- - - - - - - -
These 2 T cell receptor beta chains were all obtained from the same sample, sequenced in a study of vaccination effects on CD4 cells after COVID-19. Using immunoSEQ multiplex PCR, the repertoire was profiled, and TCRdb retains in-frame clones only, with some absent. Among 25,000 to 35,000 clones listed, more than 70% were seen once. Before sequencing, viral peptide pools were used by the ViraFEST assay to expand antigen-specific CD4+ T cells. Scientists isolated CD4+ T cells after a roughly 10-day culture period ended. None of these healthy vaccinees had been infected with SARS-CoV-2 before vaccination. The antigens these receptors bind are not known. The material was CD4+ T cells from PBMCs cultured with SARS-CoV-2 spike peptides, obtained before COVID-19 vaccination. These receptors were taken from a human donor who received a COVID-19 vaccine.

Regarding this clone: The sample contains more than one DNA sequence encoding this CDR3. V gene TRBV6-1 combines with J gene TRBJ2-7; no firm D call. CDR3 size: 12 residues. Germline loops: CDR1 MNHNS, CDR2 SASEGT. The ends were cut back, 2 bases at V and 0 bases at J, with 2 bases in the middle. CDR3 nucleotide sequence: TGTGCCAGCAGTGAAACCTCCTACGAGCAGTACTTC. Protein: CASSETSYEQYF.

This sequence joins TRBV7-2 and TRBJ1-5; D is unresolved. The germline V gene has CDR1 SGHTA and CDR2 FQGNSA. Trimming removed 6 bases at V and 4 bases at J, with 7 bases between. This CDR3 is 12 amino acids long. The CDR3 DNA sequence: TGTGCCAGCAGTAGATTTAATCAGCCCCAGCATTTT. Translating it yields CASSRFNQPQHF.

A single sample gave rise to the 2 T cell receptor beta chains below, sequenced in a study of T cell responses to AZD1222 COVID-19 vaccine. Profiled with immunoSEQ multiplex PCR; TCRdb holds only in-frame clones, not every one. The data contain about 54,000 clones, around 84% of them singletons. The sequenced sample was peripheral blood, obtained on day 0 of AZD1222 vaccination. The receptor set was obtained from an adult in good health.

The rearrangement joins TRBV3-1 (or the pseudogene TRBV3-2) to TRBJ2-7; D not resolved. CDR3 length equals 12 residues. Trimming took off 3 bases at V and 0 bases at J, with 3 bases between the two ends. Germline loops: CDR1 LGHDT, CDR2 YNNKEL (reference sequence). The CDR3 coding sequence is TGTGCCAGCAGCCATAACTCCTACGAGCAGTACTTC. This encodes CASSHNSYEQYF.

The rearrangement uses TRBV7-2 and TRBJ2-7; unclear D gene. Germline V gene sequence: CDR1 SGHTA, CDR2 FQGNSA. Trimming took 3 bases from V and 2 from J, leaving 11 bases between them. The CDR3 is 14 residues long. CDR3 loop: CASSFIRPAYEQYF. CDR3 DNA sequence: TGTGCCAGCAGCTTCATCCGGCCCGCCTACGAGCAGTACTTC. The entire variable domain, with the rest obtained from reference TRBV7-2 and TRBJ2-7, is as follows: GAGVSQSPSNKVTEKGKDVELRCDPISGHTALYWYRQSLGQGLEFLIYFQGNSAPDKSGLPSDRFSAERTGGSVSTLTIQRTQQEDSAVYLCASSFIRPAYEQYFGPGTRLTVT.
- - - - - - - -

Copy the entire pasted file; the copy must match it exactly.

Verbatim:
These 2 T cell receptor beta chains were all obtained from the same sample, sequenced in a study of vaccination effects on CD4 cells after COVID-19. Using immunoSEQ multiplex PCR, the repertoire was profiled, and TCRdb retains in-frame clones only, with some absent. Among 25,000 to 35,000 clones listed, more than 70% were seen once. Before sequencing, viral peptide pools were used by the ViraFEST assay to expand antigen-specific CD4+ T cells. Scientists isolated CD4+ T cells after a roughly 10-day culture period ended. None of these healthy vaccinees had been infected with SARS-CoV-2 before vaccination. The antigens these receptors bind are not known. The material was CD4+ T cells from PBMCs cultured with SARS-CoV-2 spike peptides, obtained before COVID-19 vaccination. These receptors were taken from a human donor who received a COVID-19 vaccine.

Regarding this clone: The sample contains more than one DNA sequence encoding this CDR3. V gene TRBV6-1 combines with J gene TRBJ2-7; no firm D call. CDR3 size: 12 residues. Germline loops: CDR1 MNHNS, CDR2 SASEGT. The ends were cut back, 2 bases at V and 0 bases at J, with 2 bases in the middle. CDR3 nucleotide sequence: TGTGCCAGCAGTGAAACCTCCTACGAGCAGTACTTC. Protein: CASSETSYEQYF.

This sequence joins TRBV7-2 and TRBJ1-5; D is unresolved. The germline V gene has CDR1 SGHTA and CDR2 FQGNSA. Trimming removed 6 bases at V and 4 bases at J, with 7 bases between. This CDR3 is 12 amino acids long. The CDR3 DNA sequence: TGTGCCAGCAGTAGATTTAATCAGCCCCAGCATTTT. Translating it yields CASSRFNQPQHF.

A single sample gave rise to the 2 T cell receptor beta chains below, sequenced in a study of T cell responses to AZD1222 COVID-19 vaccine. Profiled with immunoSEQ multiplex PCR; TCRdb holds only in-frame clones, not every one. The data contain about 54,000 clones, around 84% of them singletons. The sequenced sample was peripheral blood, obtained on day 0 of AZD1222 vaccination. The receptor set was obtained from an adult in good health.

The rearrangement joins TRBV3-1 (or the pseudogene TRBV3-2) to TRBJ2-7; D not resolved. CDR3 length equals 12 residues. Trimming took off 3 bases at V and 0 bases at J, with 3 bases between the two ends. Germline loops: CDR1 LGHDT, CDR2 YNNKEL (reference sequence). The CDR3 coding sequence is TGTGCCAGCAGCCATAACTCCTACGAGCAGTACTTC. This encodes CASSHNSYEQYF.

The rearrangement uses TRBV7-2 and TRBJ2-7; unclear D gene. Germline V gene sequence: CDR1 SGHTA, CDR2 FQGNSA. Trimming took 3 bases from V and 2 from J, leaving 11 bases between them. The CDR3 is 14 residues long. CDR3 loop: CASSFIRPAYEQYF. CDR3 DNA sequence: TGTGCCAGCAGCTTCATCCGGCCCGCCTACGAGCAGTACTTC. The entire variable domain, with the rest obtained from reference TRBV7-2 and TRBJ2-7, is as follows: GAGVSQSPSNKVTEKGKDVELRCDPISGHTALYWYRQSLGQGLEFLIYFQGNSAPDKSGLPSDRFSAERTGGSVSTLTIQRTQQEDSAVYLCASSFIRPAYEQYFGPGTRLTVT.